4. It’s not “engagement”, it’s “enabling”
Engagement is a “point-to-point” connection. Parents should be more “engaged” in reading with their child. Governors should be more “engaged” with monitoring outcomes. But where there is engagement, there can be dis-engagement. Therefore, to be more effective and sustainable, there must be an enabling of involvement and inclusion that has greater impact in the long term. Take parents and reading for instance. Parents should be regularly and consistently given opportunity to understand WHY reading is important – newsletters, seminars, guest speakers, coffee mornings, well-trained parent readers…This then “enables” parents to become comfortable with HOW they can encourage reading and WHAT they can do outside of school to PLAY A PART in developing children’s reading ability. By consistently and regularly providing messages and growing knowledge and skills in parents, they will feel enabled to respond when the cry goes up: “you must help your children to read!” If they don’t feel enabled, any amount of “engagement” is not going to impact on progress.
I am sure you will have other ways that “ecological” thinking can support schools to become more effective and I would love to hear them. However, these 4 principles underpin all relationships within a school, between the school and parents and between the school and the wider world (especially other schools and local services). These are Bronfrenbrenner’s principles and from plastic in our oceans, to early childhood literacy, a greater understanding of ecology will improve our schools and the systems within which they operate.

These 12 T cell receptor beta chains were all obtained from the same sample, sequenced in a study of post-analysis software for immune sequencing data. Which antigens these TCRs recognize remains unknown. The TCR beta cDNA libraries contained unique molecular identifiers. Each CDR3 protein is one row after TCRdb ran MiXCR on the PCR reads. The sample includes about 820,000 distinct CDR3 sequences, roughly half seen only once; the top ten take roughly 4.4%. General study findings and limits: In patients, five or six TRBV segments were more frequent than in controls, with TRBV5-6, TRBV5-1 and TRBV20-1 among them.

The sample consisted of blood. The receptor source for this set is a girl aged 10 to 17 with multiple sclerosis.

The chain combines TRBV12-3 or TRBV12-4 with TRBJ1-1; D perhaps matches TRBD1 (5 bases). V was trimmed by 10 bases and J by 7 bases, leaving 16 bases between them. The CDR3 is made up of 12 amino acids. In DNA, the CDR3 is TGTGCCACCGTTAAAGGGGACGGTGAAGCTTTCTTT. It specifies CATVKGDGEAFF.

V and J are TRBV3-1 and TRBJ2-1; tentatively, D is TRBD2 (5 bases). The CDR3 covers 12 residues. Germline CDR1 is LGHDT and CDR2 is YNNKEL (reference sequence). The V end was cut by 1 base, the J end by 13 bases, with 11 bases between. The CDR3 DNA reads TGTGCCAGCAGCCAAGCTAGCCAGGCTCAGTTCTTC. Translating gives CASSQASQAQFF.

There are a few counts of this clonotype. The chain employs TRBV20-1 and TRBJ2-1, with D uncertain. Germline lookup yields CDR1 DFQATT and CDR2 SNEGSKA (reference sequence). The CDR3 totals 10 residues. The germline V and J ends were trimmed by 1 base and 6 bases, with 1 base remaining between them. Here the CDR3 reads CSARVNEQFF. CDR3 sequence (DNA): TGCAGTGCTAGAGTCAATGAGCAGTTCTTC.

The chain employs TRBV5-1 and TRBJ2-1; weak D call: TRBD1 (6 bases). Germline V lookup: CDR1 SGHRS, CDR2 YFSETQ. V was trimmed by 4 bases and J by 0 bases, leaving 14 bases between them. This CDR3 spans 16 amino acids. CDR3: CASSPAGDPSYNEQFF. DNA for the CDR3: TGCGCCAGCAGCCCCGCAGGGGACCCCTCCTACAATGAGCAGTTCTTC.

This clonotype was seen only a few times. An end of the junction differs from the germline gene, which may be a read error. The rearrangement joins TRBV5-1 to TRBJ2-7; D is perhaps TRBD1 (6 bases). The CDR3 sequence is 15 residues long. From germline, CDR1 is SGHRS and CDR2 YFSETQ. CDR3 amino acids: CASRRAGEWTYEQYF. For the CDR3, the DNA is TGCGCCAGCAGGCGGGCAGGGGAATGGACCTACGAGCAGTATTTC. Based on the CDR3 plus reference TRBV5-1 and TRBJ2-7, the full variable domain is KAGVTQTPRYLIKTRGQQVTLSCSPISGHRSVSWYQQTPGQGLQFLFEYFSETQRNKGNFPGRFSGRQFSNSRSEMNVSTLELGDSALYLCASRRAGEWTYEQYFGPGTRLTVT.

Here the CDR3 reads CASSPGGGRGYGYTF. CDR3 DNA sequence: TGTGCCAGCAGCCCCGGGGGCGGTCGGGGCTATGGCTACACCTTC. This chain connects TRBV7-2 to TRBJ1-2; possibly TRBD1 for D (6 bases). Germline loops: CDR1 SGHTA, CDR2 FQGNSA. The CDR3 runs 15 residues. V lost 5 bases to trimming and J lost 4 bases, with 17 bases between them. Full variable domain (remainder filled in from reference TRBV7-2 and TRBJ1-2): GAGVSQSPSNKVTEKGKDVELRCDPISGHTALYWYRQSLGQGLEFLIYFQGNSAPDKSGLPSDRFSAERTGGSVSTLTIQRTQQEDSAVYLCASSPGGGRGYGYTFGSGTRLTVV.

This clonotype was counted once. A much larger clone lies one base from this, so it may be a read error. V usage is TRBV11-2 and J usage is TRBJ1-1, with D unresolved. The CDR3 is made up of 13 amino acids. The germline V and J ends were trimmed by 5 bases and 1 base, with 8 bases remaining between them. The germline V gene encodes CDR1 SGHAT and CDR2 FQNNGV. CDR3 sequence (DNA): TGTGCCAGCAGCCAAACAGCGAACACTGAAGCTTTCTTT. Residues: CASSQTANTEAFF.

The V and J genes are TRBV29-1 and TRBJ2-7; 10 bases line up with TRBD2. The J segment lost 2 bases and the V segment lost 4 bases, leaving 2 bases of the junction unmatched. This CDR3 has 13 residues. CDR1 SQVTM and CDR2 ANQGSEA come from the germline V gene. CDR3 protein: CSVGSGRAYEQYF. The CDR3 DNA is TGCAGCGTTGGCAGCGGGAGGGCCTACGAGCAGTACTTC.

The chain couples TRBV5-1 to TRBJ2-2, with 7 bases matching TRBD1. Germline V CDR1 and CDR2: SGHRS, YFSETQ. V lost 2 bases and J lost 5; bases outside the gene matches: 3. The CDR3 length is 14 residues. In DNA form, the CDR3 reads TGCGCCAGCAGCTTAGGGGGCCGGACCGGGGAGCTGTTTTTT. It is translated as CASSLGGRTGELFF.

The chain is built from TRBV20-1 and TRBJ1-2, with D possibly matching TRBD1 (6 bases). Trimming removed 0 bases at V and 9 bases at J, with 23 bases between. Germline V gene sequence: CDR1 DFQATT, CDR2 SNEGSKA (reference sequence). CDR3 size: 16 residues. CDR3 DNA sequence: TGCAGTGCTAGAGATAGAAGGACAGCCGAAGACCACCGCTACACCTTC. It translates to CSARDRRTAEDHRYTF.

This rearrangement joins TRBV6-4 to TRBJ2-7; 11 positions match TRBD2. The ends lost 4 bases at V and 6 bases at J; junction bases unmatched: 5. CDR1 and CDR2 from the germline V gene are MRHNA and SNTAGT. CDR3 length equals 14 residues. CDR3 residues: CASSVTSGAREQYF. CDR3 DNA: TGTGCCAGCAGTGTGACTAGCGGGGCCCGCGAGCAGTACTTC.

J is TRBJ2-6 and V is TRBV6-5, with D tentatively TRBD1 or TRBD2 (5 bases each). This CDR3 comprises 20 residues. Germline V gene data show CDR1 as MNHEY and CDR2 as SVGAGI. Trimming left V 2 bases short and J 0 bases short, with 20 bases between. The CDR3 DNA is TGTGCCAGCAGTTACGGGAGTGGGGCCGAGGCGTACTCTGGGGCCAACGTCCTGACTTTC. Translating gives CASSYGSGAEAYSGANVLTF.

Tomorrow’s wedding between Prince Harry and Meghan Markle may divide opinion about the relevance of monarchy. However it does draw us together as a nation and allow us a moment to reflect on ourselves as a country, our history and relevance in the modern world. Oh, and appreciate the dress and people in uniform!
As part the Education (Independent School Standards) Regulations (2012) Free Schools, along with all schools in England, are expected to promote British Values: Democracy, Rule of Law, Individual Liberty and Mutual Respect and Tolerance. Regardless of your own nationality, country of origin or spiritual faith, if you ask me, these are not only British Values, they are universal human values. The concepts are common to all of us seeking to live in a sensitive and productive way. Furthermore, they are born out in my own school’s values of Resilience, Perseverance, Aspiration, Respect, Pride and Curiosity.
Therefore, far from being a “requirement” that forces us to explore these concepts, British Values and our School Values, are woven through everything we are as a school. From yesterday’s outdoor classroom day to focus on Key Stage 1 SATs. From Friday Assembly, to our organised and positive playtimes. From lollipop Friday to the Summer Fair. Our focus as a School and Community is to enable the children to start their journey as thoughtful, caring and well-balanced human beings, prepared to live a successful and productive life.